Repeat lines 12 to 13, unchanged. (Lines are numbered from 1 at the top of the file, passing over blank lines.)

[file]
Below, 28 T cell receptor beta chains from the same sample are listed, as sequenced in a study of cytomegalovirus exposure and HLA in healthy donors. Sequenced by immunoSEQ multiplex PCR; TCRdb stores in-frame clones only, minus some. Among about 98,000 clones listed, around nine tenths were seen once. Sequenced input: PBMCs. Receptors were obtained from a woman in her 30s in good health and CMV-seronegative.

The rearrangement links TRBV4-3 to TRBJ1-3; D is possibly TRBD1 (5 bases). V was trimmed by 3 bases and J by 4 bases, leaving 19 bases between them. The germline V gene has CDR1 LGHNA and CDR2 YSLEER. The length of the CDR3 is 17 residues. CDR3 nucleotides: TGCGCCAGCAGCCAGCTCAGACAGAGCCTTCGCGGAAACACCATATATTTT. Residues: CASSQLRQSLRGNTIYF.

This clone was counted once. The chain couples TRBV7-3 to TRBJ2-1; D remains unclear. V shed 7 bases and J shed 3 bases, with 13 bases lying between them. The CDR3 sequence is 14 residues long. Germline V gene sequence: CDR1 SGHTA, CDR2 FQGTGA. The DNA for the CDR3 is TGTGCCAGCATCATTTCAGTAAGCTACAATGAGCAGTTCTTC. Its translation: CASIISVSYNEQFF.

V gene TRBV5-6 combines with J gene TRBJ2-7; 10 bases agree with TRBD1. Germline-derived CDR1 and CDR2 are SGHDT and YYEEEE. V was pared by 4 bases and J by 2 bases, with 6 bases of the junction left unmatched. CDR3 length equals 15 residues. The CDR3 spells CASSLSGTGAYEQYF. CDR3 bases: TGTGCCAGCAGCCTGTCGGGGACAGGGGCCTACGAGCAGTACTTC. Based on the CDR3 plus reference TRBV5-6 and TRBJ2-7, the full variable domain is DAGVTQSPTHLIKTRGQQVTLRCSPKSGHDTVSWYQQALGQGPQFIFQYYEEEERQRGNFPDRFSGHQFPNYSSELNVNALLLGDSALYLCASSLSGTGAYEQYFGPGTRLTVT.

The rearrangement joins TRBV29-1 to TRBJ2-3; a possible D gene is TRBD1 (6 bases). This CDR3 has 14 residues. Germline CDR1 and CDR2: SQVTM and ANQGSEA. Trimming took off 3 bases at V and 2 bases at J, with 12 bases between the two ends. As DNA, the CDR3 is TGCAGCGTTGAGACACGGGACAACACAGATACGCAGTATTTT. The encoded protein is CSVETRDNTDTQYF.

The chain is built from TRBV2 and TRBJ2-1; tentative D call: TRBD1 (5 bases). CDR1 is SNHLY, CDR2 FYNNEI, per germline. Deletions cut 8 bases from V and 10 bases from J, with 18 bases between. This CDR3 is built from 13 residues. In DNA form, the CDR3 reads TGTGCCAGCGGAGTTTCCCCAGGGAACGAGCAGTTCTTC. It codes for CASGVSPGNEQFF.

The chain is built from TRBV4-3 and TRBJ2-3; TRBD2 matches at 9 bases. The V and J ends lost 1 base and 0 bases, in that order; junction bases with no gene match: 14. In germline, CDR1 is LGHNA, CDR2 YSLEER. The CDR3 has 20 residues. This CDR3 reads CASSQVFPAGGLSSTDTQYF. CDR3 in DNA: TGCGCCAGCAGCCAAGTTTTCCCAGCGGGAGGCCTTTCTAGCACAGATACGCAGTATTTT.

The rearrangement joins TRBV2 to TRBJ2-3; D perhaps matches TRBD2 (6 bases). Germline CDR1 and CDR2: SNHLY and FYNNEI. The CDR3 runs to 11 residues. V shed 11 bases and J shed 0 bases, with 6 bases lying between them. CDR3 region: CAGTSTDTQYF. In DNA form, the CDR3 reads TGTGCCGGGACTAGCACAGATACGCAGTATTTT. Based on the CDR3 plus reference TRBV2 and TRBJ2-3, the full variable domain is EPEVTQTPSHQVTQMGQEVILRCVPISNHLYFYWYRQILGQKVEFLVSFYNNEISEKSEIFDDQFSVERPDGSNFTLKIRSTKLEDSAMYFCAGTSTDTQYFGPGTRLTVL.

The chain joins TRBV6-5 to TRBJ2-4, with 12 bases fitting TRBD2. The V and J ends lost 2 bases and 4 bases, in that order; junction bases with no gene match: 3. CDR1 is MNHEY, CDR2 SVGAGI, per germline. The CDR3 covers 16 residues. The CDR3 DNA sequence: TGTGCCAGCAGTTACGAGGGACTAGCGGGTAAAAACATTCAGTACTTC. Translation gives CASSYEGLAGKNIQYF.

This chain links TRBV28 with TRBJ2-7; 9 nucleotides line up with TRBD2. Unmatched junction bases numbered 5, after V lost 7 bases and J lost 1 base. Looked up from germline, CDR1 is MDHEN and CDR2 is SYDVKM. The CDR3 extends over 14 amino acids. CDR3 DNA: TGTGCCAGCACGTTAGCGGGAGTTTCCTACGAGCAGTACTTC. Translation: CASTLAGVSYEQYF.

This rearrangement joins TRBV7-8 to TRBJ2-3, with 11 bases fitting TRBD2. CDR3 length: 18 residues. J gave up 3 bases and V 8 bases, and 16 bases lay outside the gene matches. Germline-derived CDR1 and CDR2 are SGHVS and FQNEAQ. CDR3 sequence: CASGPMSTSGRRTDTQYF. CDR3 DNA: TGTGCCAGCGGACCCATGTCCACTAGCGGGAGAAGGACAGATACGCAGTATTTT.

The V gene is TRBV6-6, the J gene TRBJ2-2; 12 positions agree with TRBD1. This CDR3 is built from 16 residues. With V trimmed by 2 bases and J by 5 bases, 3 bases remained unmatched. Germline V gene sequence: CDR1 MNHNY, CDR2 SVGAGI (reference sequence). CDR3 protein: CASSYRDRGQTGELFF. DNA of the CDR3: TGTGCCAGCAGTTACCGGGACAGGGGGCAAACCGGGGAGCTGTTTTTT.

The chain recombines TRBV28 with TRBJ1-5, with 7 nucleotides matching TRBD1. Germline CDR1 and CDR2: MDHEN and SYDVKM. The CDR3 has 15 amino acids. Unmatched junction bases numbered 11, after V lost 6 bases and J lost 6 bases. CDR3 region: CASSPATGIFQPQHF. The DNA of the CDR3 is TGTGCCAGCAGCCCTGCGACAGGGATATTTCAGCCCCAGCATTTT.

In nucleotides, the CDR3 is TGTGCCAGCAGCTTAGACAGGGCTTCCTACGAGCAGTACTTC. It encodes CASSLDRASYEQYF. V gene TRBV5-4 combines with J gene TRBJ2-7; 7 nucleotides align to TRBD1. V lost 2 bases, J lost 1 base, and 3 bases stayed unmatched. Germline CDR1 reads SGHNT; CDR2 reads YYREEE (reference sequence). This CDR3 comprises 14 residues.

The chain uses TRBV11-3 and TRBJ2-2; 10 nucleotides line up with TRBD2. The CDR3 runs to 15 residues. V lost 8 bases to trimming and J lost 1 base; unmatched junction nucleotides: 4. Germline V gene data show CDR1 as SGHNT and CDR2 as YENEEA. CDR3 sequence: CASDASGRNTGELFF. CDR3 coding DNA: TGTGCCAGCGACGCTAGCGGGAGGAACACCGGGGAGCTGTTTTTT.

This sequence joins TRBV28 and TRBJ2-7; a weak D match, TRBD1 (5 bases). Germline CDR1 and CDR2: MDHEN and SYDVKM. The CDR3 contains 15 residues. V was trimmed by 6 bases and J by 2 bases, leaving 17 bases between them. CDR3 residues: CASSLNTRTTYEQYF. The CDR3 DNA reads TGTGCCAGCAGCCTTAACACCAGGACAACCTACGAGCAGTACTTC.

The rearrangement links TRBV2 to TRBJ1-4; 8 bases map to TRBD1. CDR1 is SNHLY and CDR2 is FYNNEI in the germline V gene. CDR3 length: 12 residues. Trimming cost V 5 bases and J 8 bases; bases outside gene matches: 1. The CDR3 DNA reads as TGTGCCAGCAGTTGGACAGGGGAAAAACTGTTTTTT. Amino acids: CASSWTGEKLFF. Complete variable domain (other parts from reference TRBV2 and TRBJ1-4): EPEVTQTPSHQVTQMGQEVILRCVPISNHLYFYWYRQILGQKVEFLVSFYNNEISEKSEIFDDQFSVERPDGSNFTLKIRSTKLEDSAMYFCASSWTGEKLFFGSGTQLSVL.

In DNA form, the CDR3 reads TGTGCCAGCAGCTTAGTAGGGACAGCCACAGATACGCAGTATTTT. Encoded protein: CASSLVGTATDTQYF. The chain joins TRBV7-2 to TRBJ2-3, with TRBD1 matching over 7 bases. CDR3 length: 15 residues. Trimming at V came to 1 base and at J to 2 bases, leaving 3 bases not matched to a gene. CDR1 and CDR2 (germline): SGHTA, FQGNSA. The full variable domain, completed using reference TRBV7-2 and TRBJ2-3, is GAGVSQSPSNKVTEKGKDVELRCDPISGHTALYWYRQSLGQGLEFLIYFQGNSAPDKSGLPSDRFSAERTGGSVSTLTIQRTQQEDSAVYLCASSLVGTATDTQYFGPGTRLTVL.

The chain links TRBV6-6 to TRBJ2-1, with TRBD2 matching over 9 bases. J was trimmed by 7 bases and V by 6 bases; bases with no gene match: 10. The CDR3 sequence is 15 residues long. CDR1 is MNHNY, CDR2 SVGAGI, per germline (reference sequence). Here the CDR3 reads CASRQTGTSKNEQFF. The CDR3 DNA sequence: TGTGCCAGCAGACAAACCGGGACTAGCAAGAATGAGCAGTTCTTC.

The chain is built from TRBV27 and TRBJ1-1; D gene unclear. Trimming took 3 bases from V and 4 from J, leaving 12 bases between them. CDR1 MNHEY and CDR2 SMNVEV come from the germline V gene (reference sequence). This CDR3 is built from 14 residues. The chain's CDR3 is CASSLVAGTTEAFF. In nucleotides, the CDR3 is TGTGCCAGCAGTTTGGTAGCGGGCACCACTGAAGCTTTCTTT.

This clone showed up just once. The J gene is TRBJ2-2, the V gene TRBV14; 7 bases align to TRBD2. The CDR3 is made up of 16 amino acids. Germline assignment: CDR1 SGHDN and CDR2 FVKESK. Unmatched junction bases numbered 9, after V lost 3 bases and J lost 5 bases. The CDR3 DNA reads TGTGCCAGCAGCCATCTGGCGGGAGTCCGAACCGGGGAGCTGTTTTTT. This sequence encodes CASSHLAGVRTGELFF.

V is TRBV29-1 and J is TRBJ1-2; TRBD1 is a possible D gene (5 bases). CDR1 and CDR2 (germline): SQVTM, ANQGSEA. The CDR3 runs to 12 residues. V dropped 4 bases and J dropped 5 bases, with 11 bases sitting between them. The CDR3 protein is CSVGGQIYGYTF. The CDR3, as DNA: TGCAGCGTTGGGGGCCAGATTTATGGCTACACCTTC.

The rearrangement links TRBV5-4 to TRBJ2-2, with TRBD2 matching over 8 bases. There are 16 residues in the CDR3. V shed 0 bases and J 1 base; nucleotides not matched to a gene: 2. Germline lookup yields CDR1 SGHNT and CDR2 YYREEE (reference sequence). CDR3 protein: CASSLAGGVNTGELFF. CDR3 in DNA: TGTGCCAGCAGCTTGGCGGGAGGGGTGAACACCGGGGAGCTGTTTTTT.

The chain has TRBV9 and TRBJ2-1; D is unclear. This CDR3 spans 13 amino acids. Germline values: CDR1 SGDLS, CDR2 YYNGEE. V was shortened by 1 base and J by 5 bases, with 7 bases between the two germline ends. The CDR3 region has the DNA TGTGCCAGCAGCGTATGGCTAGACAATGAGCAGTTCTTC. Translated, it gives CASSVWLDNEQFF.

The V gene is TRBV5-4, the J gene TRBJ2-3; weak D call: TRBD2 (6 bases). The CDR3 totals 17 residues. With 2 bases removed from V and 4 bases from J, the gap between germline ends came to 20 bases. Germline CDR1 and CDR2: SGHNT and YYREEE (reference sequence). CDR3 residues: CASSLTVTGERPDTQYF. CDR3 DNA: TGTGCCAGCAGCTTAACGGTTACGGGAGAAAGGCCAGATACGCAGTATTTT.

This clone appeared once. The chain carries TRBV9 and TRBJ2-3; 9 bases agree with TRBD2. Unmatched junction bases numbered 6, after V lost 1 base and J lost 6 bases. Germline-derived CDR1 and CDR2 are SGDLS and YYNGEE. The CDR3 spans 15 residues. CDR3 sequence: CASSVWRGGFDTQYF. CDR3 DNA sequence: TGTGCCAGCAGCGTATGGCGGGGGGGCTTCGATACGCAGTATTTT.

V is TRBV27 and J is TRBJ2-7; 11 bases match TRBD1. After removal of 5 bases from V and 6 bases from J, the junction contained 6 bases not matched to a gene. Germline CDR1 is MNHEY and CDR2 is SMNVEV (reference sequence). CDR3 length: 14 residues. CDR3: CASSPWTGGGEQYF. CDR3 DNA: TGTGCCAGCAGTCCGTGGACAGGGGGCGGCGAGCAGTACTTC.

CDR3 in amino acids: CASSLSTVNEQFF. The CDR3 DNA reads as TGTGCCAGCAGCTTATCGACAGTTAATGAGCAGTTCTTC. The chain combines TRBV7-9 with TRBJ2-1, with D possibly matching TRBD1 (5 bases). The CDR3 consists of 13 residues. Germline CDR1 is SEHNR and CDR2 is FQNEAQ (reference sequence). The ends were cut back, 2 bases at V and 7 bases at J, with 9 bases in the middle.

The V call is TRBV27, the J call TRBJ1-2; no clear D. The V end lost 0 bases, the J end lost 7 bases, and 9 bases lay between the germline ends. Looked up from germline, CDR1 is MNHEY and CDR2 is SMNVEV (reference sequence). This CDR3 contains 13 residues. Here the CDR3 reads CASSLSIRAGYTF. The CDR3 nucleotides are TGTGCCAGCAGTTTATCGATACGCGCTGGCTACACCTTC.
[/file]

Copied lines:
The V gene is TRBV6-6, the J gene TRBJ2-2; 12 positions agree with TRBD1. This CDR3 is built from 16 residues. With V trimmed by 2 bases and J by 5 bases, 3 bases remained unmatched. Germline V gene sequence: CDR1 MNHNY, CDR2 SVGAGI (reference sequence). CDR3 protein: CASSYRDRGQTGELFF. DNA of the CDR3: TGTGCCAGCAGTTACCGGGACAGGGGGCAAACCGGGGAGCTGTTTTTT.

The chain recombines TRBV28 with TRBJ1-5, with 7 nucleotides matching TRBD1. Germline CDR1 and CDR2: MDHEN and SYDVKM. The CDR3 has 15 amino acids. Unmatched junction bases numbered 11, after V lost 6 bases and J lost 6 bases. CDR3 region: CASSPATGIFQPQHF. The DNA of the CDR3 is TGTGCCAGCAGCCCTGCGACAGGGATATTTCAGCCCCAGCATTTT.